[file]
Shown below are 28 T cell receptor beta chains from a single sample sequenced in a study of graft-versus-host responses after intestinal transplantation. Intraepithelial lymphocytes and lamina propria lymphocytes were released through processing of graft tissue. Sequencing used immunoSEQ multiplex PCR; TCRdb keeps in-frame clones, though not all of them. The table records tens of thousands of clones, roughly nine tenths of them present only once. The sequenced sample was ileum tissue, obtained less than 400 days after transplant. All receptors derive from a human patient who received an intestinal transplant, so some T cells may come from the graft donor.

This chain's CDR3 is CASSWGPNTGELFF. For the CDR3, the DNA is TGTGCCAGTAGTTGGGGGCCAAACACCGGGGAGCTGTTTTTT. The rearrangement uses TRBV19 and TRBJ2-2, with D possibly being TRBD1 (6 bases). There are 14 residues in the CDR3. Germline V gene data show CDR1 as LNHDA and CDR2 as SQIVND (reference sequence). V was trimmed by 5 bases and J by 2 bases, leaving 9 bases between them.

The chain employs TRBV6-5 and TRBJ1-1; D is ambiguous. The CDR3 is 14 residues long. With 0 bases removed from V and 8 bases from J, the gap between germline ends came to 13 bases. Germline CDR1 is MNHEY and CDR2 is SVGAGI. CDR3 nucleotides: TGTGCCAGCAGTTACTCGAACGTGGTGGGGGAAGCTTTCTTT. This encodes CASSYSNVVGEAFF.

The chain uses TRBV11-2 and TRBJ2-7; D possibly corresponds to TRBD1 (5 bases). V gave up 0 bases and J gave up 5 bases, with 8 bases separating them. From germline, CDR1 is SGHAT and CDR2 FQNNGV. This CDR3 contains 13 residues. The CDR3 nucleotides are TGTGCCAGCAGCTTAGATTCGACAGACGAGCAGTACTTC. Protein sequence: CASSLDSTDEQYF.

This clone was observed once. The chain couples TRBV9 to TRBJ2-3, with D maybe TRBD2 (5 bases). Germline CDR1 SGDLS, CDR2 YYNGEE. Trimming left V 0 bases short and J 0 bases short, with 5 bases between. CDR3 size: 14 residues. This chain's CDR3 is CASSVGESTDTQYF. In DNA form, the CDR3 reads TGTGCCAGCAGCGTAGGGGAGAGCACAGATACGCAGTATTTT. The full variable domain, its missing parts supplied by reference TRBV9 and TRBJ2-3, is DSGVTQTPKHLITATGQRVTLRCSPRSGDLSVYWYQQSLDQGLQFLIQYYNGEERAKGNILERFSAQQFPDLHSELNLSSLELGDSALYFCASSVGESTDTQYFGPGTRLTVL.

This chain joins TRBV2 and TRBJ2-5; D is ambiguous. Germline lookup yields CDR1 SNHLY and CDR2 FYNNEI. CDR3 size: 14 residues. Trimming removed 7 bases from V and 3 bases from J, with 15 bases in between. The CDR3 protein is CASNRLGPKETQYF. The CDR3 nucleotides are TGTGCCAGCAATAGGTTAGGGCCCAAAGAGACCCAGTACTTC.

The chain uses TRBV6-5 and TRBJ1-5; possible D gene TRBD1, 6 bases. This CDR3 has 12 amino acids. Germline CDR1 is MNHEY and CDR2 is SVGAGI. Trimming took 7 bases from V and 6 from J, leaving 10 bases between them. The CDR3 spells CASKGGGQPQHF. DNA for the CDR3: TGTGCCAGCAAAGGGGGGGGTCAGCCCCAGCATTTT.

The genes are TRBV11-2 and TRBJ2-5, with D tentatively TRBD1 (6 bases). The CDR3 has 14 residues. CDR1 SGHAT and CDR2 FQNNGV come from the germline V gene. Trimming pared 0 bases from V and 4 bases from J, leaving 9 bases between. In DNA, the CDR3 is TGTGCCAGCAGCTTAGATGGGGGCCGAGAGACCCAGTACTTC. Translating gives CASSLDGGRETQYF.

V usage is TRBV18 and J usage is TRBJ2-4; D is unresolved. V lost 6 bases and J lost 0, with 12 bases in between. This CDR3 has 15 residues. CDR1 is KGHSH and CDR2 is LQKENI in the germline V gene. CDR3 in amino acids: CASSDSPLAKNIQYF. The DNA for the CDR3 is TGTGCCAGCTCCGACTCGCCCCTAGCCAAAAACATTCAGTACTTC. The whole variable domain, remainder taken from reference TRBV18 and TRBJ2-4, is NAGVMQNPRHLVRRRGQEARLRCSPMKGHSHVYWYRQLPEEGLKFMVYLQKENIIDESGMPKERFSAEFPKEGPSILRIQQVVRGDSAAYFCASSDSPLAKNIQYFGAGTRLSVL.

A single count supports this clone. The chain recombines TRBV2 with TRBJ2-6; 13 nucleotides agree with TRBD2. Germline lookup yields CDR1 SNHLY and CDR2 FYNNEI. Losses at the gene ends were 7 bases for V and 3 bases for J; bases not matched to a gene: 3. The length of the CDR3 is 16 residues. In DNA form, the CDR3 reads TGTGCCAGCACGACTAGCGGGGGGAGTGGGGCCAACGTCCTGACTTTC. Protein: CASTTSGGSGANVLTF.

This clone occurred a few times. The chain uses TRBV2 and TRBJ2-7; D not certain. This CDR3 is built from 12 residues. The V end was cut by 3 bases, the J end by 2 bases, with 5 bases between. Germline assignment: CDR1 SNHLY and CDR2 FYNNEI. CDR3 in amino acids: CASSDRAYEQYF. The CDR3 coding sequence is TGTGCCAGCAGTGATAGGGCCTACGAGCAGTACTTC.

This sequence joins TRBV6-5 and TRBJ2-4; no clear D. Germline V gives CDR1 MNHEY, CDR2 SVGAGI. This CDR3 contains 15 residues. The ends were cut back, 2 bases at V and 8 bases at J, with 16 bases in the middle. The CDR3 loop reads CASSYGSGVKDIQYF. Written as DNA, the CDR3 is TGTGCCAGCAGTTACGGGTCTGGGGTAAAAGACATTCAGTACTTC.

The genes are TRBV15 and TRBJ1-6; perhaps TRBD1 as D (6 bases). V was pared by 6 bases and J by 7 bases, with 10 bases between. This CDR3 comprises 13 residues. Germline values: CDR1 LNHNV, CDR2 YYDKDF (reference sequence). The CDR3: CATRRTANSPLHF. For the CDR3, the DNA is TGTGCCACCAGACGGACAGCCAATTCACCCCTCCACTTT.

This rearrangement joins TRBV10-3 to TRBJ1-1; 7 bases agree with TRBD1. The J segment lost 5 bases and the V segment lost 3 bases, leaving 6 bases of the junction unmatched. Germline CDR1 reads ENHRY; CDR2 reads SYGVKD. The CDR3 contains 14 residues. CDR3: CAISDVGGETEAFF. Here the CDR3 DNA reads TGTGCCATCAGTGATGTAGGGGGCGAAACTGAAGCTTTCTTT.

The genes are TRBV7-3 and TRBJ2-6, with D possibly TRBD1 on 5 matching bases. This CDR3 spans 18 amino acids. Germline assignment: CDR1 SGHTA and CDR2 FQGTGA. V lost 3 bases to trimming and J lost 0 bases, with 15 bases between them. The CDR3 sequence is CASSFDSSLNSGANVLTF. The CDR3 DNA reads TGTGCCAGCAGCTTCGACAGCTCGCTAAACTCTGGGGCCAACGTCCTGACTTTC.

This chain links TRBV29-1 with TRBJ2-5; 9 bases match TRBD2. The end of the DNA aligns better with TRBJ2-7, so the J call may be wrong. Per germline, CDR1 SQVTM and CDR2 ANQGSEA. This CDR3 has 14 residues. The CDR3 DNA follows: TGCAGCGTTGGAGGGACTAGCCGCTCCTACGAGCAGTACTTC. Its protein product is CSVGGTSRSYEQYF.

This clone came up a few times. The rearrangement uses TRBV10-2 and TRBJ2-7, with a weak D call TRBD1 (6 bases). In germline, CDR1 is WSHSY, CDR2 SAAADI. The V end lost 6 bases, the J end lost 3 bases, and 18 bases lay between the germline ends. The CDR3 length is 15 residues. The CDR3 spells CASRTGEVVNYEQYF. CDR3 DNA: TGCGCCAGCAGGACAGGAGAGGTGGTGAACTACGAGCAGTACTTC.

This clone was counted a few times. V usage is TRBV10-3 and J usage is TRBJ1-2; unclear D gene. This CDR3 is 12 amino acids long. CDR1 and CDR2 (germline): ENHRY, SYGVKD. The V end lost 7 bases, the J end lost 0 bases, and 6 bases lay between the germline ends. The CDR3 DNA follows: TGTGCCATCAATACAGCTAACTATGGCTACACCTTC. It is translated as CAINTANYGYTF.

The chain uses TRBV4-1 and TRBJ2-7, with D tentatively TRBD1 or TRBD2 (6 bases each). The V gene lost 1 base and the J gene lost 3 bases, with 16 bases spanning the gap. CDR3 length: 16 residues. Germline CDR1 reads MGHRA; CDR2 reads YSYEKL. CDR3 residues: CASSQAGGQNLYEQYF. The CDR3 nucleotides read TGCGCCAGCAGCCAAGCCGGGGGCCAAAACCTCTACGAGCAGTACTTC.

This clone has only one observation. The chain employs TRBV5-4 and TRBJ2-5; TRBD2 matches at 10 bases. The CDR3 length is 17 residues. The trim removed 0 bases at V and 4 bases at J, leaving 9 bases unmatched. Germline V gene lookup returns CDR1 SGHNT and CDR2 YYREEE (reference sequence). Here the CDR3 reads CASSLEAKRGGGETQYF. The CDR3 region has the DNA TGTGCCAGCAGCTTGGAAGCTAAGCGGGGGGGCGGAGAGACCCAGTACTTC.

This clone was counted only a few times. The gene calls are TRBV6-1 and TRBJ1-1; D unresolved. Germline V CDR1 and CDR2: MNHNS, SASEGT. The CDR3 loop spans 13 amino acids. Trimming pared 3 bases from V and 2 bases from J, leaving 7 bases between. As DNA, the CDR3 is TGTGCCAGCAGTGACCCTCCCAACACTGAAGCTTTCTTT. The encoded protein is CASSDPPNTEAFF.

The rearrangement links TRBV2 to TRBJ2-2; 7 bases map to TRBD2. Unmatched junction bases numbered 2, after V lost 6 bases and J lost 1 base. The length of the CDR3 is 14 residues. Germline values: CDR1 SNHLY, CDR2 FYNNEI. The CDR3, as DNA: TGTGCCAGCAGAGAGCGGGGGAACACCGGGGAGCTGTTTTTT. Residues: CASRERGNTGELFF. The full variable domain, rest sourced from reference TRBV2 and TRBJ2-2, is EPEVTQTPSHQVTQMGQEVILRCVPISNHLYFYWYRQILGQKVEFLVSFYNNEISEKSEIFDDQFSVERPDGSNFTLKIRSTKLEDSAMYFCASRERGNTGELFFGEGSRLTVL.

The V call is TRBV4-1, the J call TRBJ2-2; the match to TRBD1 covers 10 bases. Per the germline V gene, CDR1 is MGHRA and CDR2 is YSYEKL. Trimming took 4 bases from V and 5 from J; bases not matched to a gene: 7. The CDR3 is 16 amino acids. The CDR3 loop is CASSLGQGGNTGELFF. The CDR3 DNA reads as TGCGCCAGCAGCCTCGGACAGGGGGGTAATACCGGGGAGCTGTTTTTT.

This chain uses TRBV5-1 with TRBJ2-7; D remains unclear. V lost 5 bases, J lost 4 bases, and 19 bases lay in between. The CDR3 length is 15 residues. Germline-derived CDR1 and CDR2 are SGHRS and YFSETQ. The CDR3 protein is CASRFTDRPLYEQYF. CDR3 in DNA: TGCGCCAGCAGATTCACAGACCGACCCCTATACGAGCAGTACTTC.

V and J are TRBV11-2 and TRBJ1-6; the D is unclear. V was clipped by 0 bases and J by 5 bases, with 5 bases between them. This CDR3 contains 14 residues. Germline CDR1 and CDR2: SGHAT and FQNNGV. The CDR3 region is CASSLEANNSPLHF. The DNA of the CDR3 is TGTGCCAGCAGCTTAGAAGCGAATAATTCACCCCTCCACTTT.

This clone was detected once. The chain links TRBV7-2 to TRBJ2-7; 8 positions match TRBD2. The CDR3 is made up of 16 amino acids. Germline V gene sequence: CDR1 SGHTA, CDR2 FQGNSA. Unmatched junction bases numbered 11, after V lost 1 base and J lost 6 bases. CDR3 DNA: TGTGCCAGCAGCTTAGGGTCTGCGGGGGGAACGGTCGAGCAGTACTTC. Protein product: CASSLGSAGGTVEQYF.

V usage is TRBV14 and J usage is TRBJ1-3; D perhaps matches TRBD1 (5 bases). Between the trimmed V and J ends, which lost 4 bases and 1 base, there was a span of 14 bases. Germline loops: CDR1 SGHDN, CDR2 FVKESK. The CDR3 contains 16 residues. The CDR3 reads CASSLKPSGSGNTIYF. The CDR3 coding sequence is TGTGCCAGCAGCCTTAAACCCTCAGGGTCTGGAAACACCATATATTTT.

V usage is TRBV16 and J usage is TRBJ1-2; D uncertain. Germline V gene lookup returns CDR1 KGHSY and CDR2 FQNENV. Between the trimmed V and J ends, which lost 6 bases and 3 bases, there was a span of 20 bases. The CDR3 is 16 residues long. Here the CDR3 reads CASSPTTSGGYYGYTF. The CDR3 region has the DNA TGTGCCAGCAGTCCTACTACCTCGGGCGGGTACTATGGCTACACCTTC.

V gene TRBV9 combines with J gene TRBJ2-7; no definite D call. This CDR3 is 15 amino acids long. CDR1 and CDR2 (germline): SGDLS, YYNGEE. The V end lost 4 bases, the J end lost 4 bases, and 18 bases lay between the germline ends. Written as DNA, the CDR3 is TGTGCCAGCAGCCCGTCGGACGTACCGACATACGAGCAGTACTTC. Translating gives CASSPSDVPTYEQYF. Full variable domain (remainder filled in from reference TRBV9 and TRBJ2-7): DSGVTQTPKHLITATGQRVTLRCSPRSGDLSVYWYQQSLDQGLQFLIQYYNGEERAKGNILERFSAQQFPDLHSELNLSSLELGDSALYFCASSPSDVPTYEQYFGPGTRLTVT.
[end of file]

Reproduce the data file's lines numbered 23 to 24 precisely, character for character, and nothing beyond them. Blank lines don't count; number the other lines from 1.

The V call is TRBV4-1, the J call TRBJ2-2; the match to TRBD1 covers 10 bases. Per the germline V gene, CDR1 is MGHRA and CDR2 is YSYEKL. Trimming took 4 bases from V and 5 from J; bases not matched to a gene: 7. The CDR3 is 16 amino acids. The CDR3 loop is CASSLGQGGNTGELFF. The CDR3 DNA reads as TGCGCCAGCAGCCTCGGACAGGGGGGTAATACCGGGGAGCTGTTTTTT.

This chain uses TRBV5-1 with TRBJ2-7; D remains unclear. V lost 5 bases, J lost 4 bases, and 19 bases lay in between. The CDR3 length is 15 residues. Germline-derived CDR1 and CDR2 are SGHRS and YFSETQ. The CDR3 protein is CASRFTDRPLYEQYF. CDR3 in DNA: TGCGCCAGCAGATTCACAGACCGACCCCTATACGAGCAGTACTTC.